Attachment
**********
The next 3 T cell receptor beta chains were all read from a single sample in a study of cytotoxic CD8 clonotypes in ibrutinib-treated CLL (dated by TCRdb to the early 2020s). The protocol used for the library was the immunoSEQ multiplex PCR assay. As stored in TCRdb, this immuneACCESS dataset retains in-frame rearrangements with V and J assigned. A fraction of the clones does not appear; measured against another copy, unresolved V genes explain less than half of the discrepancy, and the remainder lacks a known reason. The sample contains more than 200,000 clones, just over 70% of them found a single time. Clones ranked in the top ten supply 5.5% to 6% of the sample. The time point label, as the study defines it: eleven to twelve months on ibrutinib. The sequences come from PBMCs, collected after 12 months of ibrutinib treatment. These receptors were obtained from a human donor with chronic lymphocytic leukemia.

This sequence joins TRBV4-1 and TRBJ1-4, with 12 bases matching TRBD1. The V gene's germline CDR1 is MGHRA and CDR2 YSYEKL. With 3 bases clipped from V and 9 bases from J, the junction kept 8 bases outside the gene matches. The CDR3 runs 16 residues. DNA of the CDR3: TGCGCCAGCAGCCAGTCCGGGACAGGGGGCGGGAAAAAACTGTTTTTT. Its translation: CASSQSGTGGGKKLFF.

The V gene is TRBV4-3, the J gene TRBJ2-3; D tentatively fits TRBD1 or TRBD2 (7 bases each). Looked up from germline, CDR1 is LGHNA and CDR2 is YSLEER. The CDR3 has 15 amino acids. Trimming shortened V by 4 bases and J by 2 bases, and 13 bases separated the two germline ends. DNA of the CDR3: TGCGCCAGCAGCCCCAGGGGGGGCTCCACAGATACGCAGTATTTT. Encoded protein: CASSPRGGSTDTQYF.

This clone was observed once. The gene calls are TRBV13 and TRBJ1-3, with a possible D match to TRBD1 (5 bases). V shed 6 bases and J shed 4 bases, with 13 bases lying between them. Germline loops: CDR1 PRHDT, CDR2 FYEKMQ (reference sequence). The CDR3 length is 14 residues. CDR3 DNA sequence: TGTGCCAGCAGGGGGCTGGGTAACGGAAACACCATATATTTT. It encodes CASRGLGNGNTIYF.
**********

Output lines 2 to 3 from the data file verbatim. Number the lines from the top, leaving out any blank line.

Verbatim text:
This sequence joins TRBV4-1 and TRBJ1-4, with 12 bases matching TRBD1. The V gene's germline CDR1 is MGHRA and CDR2 YSYEKL. With 3 bases clipped from V and 9 bases from J, the junction kept 8 bases outside the gene matches. The CDR3 runs 16 residues. DNA of the CDR3: TGCGCCAGCAGCCAGTCCGGGACAGGGGGCGGGAAAAAACTGTTTTTT. Its translation: CASSQSGTGGGKKLFF.

The V gene is TRBV4-3, the J gene TRBJ2-3; D tentatively fits TRBD1 or TRBD2 (7 bases each). Looked up from germline, CDR1 is LGHNA and CDR2 is YSLEER. The CDR3 has 15 amino acids. Trimming shortened V by 4 bases and J by 2 bases, and 13 bases separated the two germline ends. DNA of the CDR3: TGCGCCAGCAGCCCCAGGGGGGGCTCCACAGATACGCAGTATTTT. Encoded protein: CASSPRGGSTDTQYF.